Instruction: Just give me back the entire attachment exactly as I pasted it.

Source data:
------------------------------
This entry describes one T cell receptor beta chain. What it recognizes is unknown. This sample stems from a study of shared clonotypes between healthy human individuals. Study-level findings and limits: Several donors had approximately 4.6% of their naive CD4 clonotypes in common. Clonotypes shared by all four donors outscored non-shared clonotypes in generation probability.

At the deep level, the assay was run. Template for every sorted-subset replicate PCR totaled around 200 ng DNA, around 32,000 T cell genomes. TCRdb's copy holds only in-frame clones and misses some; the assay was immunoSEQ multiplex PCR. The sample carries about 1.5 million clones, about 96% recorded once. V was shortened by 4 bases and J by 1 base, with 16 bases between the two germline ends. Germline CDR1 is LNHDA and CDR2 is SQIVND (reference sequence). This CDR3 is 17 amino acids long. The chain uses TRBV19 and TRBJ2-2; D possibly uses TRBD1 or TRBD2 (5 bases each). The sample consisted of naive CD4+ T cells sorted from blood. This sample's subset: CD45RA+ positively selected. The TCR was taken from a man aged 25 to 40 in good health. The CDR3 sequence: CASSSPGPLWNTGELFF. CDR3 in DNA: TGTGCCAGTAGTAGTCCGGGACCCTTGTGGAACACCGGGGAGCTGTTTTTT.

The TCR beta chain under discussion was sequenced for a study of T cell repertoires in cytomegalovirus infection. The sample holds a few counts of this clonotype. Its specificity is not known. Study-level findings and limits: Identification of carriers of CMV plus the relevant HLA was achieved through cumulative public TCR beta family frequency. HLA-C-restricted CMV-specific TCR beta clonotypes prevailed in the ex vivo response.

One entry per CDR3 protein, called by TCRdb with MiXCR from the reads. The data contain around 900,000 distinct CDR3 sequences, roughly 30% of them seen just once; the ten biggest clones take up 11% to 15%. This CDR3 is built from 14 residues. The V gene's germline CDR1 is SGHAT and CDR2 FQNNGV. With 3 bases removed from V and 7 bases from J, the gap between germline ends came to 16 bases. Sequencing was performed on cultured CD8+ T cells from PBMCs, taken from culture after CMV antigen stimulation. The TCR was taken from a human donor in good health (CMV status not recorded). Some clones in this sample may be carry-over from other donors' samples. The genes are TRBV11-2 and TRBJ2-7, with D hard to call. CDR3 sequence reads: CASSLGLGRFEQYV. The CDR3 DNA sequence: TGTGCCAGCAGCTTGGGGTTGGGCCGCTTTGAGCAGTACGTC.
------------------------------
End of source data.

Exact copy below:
This entry describes one T cell receptor beta chain. What it recognizes is unknown. This sample stems from a study of shared clonotypes between healthy human individuals. Study-level findings and limits: Several donors had approximately 4.6% of their naive CD4 clonotypes in common. Clonotypes shared by all four donors outscored non-shared clonotypes in generation probability.

At the deep level, the assay was run. Template for every sorted-subset replicate PCR totaled around 200 ng DNA, around 32,000 T cell genomes. TCRdb's copy holds only in-frame clones and misses some; the assay was immunoSEQ multiplex PCR. The sample carries about 1.5 million clones, about 96% recorded once. V was shortened by 4 bases and J by 1 base, with 16 bases between the two germline ends. Germline CDR1 is LNHDA and CDR2 is SQIVND (reference sequence). This CDR3 is 17 amino acids long. The chain uses TRBV19 and TRBJ2-2; D possibly uses TRBD1 or TRBD2 (5 bases each). The sample consisted of naive CD4+ T cells sorted from blood. This sample's subset: CD45RA+ positively selected. The TCR was taken from a man aged 25 to 40 in good health. The CDR3 sequence: CASSSPGPLWNTGELFF. CDR3 in DNA: TGTGCCAGTAGTAGTCCGGGACCCTTGTGGAACACCGGGGAGCTGTTTTTT.

The TCR beta chain under discussion was sequenced for a study of T cell repertoires in cytomegalovirus infection. The sample holds a few counts of this clonotype. Its specificity is not known. Study-level findings and limits: Identification of carriers of CMV plus the relevant HLA was achieved through cumulative public TCR beta family frequency. HLA-C-restricted CMV-specific TCR beta clonotypes prevailed in the ex vivo response.

One entry per CDR3 protein, called by TCRdb with MiXCR from the reads. The data contain around 900,000 distinct CDR3 sequences, roughly 30% of them seen just once; the ten biggest clones take up 11% to 15%. This CDR3 is built from 14 residues. The V gene's germline CDR1 is SGHAT and CDR2 FQNNGV. With 3 bases removed from V and 7 bases from J, the gap between germline ends came to 16 bases. Sequencing was performed on cultured CD8+ T cells from PBMCs, taken from culture after CMV antigen stimulation. The TCR was taken from a human donor in good health (CMV status not recorded). Some clones in this sample may be carry-over from other donors' samples. The genes are TRBV11-2 and TRBJ2-7, with D hard to call. CDR3 sequence reads: CASSLGLGRFEQYV. The CDR3 DNA sequence: TGTGCCAGCAGCTTGGGGTTGGGCCGCTTTGAGCAGTACGTC.